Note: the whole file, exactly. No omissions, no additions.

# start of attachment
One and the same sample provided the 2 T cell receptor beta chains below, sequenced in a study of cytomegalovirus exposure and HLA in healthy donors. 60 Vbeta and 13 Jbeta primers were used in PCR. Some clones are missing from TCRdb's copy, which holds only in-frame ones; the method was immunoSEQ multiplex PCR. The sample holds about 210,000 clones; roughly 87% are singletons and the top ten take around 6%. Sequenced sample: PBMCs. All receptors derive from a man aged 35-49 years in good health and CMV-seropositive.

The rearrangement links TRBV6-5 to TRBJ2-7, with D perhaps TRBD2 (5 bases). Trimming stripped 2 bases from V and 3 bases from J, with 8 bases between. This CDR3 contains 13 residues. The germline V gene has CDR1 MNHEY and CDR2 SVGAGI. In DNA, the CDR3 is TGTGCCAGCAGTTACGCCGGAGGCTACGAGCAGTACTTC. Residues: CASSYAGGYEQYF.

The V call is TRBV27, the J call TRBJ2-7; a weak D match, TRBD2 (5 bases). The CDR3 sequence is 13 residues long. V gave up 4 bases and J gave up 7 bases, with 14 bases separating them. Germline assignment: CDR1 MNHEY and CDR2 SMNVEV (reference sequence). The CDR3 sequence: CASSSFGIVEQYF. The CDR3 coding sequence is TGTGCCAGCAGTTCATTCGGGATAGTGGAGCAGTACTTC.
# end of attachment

One and the same sample provided the 2 T cell receptor beta chains below, sequenced in a study of cytomegalovirus exposure and HLA in healthy donors. 60 Vbeta and 13 Jbeta primers were used in PCR. Some clones are missing from TCRdb's copy, which holds only in-frame ones; the method was immunoSEQ multiplex PCR. The sample holds about 210,000 clones; roughly 87% are singletons and the top ten take around 6%. Sequenced sample: PBMCs. All receptors derive from a man aged 35-49 years in good health and CMV-seropositive.

The rearrangement links TRBV6-5 to TRBJ2-7, with D perhaps TRBD2 (5 bases). Trimming stripped 2 bases from V and 3 bases from J, with 8 bases between. This CDR3 contains 13 residues. The germline V gene has CDR1 MNHEY and CDR2 SVGAGI. In DNA, the CDR3 is TGTGCCAGCAGTTACGCCGGAGGCTACGAGCAGTACTTC. Residues: CASSYAGGYEQYF.

The V call is TRBV27, the J call TRBJ2-7; a weak D match, TRBD2 (5 bases). The CDR3 sequence is 13 residues long. V gave up 4 bases and J gave up 7 bases, with 14 bases separating them. Germline assignment: CDR1 MNHEY and CDR2 SMNVEV (reference sequence). The CDR3 sequence: CASSSFGIVEQYF. The CDR3 coding sequence is TGTGCCAGCAGTTCATTCGGGATAGTGGAGCAGTACTTC.